Our readers are no doubt aware of the pending Supreme Court case regarding same-sex “marriage.” Because of the timeliness and significance of the issue, we will be publishing a series of daily posts this week only, from Scott Allen, the president of Disciple Nations Alliance.
In part three of his series, “Can Gays and Christians Co-Exist in America,” Dan McLaughlin examines why the legalization of same-sex marriage has become such an explosive confrontation, and one that both sides view as an existential struggle. He begins by drawing a helpful distinction between sin and “scandal.”
Christians who are otherwise inclined to ‘live and let live’ are increasingly faced with demands that they provide positive celebration and endorsement for sin.
To sin, to break God’s moral commands, is human. It is central to all Christian thinking, to the very purpose of the incarnation and the crucifixion, to recognize that every one of us is a sinner. No Christian can refuse to associate with sinners. Jesus made a point of doing so, and when the Pharisees questioned him for hanging out with prostitutes and tax collectors, he responded (at Mark 2:17): ‘Those who are well do not need a physician, but the sick do. I did not come to call the righteous but sinners.’
Christ calls us to mercy towards sinners, in recognition that we are all sinners. Our calling to love the sinner while hating the sin, however, must clearly be distinguished from minimizing sin, calling what is evil good, or encouraging other people to sin. This, according to Dan McLaughlin, is what the Catholic Church historically refers to as “scandal.”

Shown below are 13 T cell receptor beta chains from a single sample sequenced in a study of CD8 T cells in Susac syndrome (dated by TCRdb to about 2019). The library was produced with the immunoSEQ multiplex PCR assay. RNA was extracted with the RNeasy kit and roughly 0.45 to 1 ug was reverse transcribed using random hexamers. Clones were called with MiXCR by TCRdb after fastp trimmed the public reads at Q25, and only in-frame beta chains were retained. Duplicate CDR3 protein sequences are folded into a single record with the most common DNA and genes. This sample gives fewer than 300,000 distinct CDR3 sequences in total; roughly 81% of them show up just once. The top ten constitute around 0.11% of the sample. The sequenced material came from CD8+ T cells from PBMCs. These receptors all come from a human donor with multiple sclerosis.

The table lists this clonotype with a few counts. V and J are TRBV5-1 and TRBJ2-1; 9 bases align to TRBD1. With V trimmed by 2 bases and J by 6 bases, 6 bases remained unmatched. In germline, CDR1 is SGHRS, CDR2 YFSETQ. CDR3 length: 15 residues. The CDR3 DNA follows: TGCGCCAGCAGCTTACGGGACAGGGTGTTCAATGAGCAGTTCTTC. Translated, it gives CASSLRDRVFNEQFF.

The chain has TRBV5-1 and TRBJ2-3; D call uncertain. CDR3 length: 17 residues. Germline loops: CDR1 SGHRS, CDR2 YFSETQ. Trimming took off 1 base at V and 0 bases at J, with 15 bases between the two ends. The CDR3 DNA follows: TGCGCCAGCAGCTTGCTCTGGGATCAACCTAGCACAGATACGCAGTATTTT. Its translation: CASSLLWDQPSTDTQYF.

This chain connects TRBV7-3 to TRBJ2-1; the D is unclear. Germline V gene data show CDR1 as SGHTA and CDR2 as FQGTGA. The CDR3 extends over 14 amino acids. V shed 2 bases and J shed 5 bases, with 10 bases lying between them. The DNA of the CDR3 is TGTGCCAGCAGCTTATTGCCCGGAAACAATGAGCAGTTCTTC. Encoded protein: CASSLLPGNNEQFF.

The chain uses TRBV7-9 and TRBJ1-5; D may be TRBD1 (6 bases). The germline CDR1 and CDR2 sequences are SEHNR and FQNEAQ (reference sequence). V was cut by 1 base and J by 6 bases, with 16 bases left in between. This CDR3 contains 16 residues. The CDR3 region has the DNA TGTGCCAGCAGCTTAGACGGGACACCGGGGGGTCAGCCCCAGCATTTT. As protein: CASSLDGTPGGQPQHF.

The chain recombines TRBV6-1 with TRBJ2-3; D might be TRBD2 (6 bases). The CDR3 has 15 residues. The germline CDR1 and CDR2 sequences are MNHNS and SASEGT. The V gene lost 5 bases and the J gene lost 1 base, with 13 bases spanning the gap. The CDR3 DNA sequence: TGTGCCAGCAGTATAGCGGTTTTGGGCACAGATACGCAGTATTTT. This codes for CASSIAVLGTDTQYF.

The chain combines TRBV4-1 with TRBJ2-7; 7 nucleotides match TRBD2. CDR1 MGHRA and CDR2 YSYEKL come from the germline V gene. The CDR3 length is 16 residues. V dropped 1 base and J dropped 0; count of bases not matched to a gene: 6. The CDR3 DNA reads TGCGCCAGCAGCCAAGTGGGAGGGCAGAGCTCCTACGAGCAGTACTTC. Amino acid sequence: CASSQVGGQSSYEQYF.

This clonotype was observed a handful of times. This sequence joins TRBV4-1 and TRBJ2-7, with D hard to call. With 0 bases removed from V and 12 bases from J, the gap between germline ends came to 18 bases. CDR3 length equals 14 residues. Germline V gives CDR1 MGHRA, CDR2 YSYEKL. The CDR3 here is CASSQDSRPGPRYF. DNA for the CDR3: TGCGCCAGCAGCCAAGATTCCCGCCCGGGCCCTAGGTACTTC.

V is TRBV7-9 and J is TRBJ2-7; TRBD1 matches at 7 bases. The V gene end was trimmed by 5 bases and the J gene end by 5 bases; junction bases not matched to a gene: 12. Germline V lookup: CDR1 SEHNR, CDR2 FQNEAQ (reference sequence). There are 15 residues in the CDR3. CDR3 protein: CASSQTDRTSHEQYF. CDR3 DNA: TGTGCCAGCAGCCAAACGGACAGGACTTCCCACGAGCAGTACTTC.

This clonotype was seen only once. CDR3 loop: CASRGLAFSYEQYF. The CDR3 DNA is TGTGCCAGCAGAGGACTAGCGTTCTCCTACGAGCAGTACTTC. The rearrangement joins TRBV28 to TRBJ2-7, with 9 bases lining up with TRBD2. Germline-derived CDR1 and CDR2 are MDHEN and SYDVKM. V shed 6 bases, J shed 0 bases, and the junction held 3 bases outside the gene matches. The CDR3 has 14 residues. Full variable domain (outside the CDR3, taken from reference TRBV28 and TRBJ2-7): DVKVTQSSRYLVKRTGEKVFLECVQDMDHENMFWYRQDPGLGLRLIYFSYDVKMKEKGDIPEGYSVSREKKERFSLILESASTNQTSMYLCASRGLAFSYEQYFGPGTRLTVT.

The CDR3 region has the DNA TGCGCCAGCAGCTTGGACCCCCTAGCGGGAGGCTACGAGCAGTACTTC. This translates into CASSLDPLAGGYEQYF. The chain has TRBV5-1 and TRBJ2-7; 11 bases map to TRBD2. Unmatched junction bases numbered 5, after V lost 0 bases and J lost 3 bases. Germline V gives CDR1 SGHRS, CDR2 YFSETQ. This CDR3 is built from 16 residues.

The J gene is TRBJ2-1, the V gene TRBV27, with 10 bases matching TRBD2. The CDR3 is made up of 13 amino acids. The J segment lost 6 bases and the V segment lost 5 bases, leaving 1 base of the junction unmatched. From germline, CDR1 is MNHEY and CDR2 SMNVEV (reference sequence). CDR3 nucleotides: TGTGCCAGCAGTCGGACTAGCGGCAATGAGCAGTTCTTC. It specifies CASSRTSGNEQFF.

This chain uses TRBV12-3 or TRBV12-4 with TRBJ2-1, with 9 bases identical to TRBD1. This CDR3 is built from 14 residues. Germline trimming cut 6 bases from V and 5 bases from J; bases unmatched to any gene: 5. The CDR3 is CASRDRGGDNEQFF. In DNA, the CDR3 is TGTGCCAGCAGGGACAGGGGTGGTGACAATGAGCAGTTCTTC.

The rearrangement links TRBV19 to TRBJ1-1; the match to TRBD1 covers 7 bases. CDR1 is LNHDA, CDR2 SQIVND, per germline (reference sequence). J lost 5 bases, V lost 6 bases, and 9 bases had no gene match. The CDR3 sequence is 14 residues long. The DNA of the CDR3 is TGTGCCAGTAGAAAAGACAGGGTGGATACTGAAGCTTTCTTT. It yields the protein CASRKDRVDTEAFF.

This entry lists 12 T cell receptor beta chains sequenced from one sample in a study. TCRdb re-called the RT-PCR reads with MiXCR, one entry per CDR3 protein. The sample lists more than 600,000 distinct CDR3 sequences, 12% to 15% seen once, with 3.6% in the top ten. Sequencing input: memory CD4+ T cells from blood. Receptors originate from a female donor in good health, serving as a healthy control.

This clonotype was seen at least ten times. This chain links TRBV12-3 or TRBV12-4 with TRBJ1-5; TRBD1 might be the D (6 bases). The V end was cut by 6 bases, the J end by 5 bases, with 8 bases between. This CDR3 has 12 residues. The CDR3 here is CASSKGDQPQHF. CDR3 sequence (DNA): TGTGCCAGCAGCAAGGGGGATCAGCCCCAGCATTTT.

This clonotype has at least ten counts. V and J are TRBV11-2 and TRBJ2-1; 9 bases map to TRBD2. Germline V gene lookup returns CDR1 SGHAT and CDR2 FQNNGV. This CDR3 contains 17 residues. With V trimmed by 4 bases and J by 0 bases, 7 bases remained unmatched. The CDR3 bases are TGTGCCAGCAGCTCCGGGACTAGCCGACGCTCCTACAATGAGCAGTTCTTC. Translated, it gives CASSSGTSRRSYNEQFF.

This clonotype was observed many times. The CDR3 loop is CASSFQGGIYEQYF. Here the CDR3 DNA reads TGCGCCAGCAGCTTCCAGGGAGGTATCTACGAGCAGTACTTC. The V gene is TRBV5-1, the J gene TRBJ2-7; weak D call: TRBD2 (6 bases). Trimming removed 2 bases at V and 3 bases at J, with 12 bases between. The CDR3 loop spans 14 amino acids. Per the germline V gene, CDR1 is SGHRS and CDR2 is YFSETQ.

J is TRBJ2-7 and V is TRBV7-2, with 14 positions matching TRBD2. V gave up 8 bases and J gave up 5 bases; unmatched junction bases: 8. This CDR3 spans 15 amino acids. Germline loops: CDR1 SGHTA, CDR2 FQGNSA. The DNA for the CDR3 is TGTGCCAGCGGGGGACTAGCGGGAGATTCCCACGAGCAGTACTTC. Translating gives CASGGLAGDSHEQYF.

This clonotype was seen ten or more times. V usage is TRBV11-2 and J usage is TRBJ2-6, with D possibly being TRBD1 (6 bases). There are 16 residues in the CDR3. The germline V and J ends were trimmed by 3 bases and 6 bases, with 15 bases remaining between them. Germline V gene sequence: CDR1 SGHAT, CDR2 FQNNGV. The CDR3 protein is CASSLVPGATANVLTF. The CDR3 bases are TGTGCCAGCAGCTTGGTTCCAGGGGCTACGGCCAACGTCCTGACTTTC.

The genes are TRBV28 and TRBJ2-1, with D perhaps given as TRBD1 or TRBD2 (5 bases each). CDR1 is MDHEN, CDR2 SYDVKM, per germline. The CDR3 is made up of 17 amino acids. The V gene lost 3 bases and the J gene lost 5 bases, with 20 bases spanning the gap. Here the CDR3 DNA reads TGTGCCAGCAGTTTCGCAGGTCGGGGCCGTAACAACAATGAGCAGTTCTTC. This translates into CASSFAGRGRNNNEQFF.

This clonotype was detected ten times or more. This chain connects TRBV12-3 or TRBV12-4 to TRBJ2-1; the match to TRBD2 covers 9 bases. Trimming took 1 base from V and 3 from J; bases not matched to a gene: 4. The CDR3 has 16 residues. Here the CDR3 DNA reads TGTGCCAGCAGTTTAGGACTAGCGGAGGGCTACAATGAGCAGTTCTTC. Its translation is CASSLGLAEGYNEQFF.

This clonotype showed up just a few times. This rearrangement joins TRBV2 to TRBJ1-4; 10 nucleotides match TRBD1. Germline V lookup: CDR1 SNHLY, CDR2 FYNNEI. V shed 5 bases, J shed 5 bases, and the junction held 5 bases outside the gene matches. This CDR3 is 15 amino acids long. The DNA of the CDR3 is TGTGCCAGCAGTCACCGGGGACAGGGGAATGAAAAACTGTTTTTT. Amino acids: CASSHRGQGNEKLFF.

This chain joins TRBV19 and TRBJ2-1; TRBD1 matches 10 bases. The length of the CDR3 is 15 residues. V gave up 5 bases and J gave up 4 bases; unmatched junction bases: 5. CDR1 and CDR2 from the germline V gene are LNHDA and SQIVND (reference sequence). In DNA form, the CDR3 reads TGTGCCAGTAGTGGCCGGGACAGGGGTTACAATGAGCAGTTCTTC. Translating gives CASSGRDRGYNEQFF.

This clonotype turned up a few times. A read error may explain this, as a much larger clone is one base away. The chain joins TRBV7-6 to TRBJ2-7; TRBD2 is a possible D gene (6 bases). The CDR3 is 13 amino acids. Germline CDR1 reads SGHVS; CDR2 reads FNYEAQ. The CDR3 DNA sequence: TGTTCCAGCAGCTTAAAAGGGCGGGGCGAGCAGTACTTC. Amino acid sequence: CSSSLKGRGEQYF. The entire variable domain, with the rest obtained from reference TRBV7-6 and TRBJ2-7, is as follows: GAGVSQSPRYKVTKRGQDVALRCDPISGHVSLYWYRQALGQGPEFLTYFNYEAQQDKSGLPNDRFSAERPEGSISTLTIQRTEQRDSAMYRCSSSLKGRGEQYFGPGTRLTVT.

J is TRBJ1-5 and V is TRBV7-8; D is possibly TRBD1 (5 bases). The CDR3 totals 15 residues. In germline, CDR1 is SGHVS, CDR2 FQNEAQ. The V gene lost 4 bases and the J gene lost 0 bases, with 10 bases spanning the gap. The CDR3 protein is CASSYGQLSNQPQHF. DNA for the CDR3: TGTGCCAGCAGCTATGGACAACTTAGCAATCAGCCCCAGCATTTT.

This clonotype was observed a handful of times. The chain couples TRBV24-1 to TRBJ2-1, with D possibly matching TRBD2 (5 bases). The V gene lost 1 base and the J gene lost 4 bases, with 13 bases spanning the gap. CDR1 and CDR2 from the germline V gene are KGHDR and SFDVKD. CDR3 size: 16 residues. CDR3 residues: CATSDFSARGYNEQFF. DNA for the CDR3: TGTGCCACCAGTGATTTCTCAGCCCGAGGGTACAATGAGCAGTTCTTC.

Jesus says, at Matthew 18:6-7: ‘Whoever causes one of these little ones who believe in me to sin, it would be better for him to have a great millstone hung around his neck and to be drowned in the depths of the sea. Woe to the world because of things that cause sin! Such things must come, but woe to the one through whom they come!’ (see also Luke 17:1) … As the Catholic Catechism puts it, elaborating on these passages from Matthew and Luke:
“Scandal is an attitude or behavior which leads another to do evil. The person who gives scandal becomes his neighbor’s tempter. He damages virtue and integrity; he may even draw his brother into spiritual death. Scandal is a grave offense if by deed or omission another is deliberately led into a grave offense … Scandal can be provoked by laws or institutions, by fashion or opinion. Therefore, they are guilty of scandal who establish laws or social structures leading to the decline of morals and the corruption of religious practice, or to ‘social conditions that, intentionally or not, make Christian conduct and obedience to the Commandments difficult and practically impossible.’”
Anyone who uses the power at his disposal in such a way that it leads others to do wrong becomes guilty of scandal and responsible for the evil that he has directly or indirectly encouraged.
It is not hypocritical for sinners to profess virtue and denounce sin; it is precisely what the Gospel demands of us, sinners though we are. What Jesus denounces as hypocritical and cowardly is the opposite—pridefully refusing to admit sin and portraying sin as virtue, which causes others to be led astray when they emulate its example.
… We all are called to confession and repentance. Every sin, no matter how bad, can be forgiven … [However] to hold up sin in public as if it were virtue is scandal … This is the doctrine at the core of Christian resistance to any sort of public celebration of same-sex relationships. The problem is not that homosexuals are sinning, for all of us sin … The problem is not associating with sinners, which is not just permitted but commanded to Christians. The problem is celebrating sin as if it were virtue.
McLaughlin explains that while why many devout Christian bakers, florists, pastors, and photographers don’t have any problem associating with homosexuals, even befriending them, and providing them with services, they draw a line when it comes to participating in a same-sex commitment ceremonies.
… it crosses the line from tolerance and mercy towards our fellow sinners to the perpetuation of the idea that a sin is not sin, but a thing to be celebrated. It crosses from forgiveness of sin, which Jesus’ example commands us to offer, to justification of sin, which he condemns in the strongest language he uses anywhere in the Gospels.